The Last Supper

The Last Supper

With its beautifully cooked and presented food, picturesque garden views and warming local ales by the fire, The Middle House in Mayfield captured reviewer Frederick Latty’s appetite from an early age. Now, he returns to the pub and restaurant to see a friend off on their globetrotting travels.

It’s never easy to see a dear friend fly the nest, particularly when they’re planning on cycling around the world for two years. But fly they must, so it’s important to mark the occasion with an appropriate send-off. And for this particular friend, who has been in my life for almost two decades, I can think of no better place to say bon voyage than his favourite culinary haunt, The Middle House in Mayfield.

Now, I have a confession to make: this isn’t my first visit to the 16th century inn, nor to the picturesque East Sussex village. Far from it, in fact, since my 10 years as a local saw me land my first job as a humble kitchen porter at the pub, where I scrubbed dishes and prepped vegetables every Saturday night, scraping together enough money to see me adequately through my teenage years.

Indeed, the Grade I listed building has been something of a second home to my friend and I for many years since, so when we arrive on the eve of his departure, we’re greeted by the familiar surroundings, friendly faces and mouth-watering sights and smells we know and love so well.

Which isn’t to say that our view of the place has become in any way rose-tinted, of course; our repeat business and return visits speak volumes and it’s surely to the restaurant’s credit that we’ve seen countless other acquaintances fall in love with it just as fervently as we have.

Having already ordered from a set menu, 16 of us take our seats in the main restaurant; more traditional, equally delicious pub grub is served in the bar, but this is the fancier area where booking is most definitely advised. Spirits are high as we order our drinks, my own choice being a 2013 Chronos Malbec (£15.95). It’s just the thing to set me up for the long, leisurely feast to come, its deep colour and creamy, currant fruit flavours proving utterly irresistible.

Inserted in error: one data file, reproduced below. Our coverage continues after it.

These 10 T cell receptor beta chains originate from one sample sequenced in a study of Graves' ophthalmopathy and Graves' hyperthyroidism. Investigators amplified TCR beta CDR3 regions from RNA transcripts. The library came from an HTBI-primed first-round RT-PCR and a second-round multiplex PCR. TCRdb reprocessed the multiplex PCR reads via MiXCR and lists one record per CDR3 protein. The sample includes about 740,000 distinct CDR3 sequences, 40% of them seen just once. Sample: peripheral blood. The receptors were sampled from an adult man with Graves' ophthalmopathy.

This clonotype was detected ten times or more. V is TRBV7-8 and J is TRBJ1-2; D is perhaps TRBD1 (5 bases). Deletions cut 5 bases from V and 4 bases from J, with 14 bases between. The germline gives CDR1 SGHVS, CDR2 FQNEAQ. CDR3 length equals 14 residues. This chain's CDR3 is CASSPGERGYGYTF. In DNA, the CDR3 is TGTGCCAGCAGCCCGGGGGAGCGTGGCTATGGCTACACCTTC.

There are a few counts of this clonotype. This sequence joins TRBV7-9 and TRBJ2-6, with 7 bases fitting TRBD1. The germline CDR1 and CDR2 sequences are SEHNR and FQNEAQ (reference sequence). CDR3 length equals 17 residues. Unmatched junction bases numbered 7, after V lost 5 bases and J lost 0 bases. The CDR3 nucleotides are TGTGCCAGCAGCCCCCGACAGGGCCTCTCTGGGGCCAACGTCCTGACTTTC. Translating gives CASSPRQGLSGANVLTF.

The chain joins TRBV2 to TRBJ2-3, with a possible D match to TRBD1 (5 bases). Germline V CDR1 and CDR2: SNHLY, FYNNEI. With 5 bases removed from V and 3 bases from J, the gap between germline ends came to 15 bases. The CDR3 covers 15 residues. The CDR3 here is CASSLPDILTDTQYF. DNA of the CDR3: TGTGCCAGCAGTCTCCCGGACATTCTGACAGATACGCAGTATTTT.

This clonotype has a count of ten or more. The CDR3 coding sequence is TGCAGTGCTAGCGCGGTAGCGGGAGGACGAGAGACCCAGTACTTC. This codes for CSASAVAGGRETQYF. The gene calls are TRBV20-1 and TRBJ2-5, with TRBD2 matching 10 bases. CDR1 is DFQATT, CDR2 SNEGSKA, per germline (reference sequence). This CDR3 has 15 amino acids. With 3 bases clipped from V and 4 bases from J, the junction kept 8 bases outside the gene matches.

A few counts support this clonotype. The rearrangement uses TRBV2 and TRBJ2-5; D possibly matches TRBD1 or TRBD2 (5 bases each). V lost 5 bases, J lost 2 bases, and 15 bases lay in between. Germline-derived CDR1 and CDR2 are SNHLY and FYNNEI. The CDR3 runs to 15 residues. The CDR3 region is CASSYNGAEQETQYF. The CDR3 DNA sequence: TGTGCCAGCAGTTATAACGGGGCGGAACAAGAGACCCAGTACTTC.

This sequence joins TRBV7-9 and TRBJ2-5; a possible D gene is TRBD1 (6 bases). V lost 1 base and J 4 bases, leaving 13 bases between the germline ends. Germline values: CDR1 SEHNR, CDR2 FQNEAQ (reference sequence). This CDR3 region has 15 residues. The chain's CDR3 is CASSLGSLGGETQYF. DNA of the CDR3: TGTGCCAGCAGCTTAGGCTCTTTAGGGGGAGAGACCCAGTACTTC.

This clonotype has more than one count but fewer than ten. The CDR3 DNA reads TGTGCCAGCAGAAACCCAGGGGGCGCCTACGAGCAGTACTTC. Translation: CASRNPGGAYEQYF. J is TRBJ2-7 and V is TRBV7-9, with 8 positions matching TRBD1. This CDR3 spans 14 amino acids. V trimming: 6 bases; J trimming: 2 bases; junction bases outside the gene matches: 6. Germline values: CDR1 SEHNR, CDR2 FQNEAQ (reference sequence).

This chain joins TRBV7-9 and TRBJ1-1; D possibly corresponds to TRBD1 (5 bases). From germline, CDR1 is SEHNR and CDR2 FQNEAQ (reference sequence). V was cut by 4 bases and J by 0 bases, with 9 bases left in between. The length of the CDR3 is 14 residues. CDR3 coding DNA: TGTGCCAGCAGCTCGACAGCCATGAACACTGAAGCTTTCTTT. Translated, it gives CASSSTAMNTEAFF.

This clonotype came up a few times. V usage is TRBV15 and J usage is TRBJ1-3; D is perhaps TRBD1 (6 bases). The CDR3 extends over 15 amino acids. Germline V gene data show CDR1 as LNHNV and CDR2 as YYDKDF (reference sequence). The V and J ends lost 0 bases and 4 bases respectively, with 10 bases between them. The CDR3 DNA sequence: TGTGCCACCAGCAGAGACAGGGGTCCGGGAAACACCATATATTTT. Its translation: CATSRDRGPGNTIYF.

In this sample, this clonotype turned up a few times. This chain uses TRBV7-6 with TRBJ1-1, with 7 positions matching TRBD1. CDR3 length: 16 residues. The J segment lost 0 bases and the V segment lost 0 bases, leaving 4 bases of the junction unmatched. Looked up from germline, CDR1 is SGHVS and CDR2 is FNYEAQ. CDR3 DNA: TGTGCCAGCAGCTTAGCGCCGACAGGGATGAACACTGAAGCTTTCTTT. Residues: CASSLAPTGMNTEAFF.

Everyone’s ravenous by the time the starters arrive, and we couldn’t be more satisfied with our options. The chicken liver pâté with red onion marmalade and baguette flutes (£7) is a sheer delight; as smooth as it is rich, the pâté is perfectly complemented by the sweet onion, while a side salad adds a refreshing kick to the wonderfully crunchy bread.

The mains are even more impressive and what everyone has been waiting for. The slow roast belly of pork with crackling and a Madeira, plum and ginger sauce (£16) is a popular choice among many in our party, myself included, while elsewhere I spot the similarly appetising chicken supreme with leeks and Mayfield cheese (£16), as well as the roast sea bass fillet with sun blushed tomato and herb mash (£17), both of which leave my fellow diners suitably satisfied.


As for my friend, I’ve managed to pull a few strings and order him something from the bar menu – his all-time favourite – the half roast chicken with stuffing wrapped in bacon, mixed vegetables and (the best bit) roast and dauphinoise potatoes (£13). Needless to say, he’s thrilled with the choice and the envy of many; I should point out that this go-to option has been endowed with an almost otherworldly reputation among our peers due to countless rave reviews from the pair of us.

In between courses, we take the opportunity to swap seats, catch up and regale one another with fond anecdotes about our friend before he takes his leave.

It’s funny – if these walls could talk, our names would no doubt be mentioned, but tonight they have taken on a noticeably bittersweet tone at seeing us enjoy ourselves here for the last time in a long time.

There’s still plenty of merriment to be had, however, not to mention some indulgent desserts to sink our teeth into. As the third course rolls out, we’re all miraculously able to push through our barriers and engage our ‘second stomachs’, welcoming the warm chocolate fondants, pear and apple crumbles and sticky toffee puddings (all £6.50) with open arms.

It transpires that I guessed wrong for my friend’s surprise pudding of choice, so, in an act of gallant sacrifice, I agree to swap my fondant for his crumble – unthinkable to give up chocolate for anything or anyone, I know, but needs must. Fortunately, my replacement is every bit as scrumptious, the cinnamon and oatmeal crust with crème Anglaise adding a different angle to the traditionally custard coated classic.

Once we’ve finished eating, we retire to the lounge area where plenty of avid chitchat, photo opportunities and laughter at my friend’s leaving speech ensues. As I watch him say his goodbyes, I can’t help but look back at our time together at The Middle House – a place where we’ve spent many an hour laughing, drinking, eating and dreaming about what the future might hold.

Well, now the future’s here, but while I’m sad to see him go, I know I’ll see him again, more than likely in this very spot, to hear about his latest travelling adventures. As for me, I’ll be waiting with pint and menu at the ready, safe in the knowledge that our favourite pub isn’t going anywhere fast and will forever remain a symbol of an enduring and unbreakable friendship.

Middle House

The Middle House
High Street, Mayfield,
East Sussex TN20 6AB
01435 872 146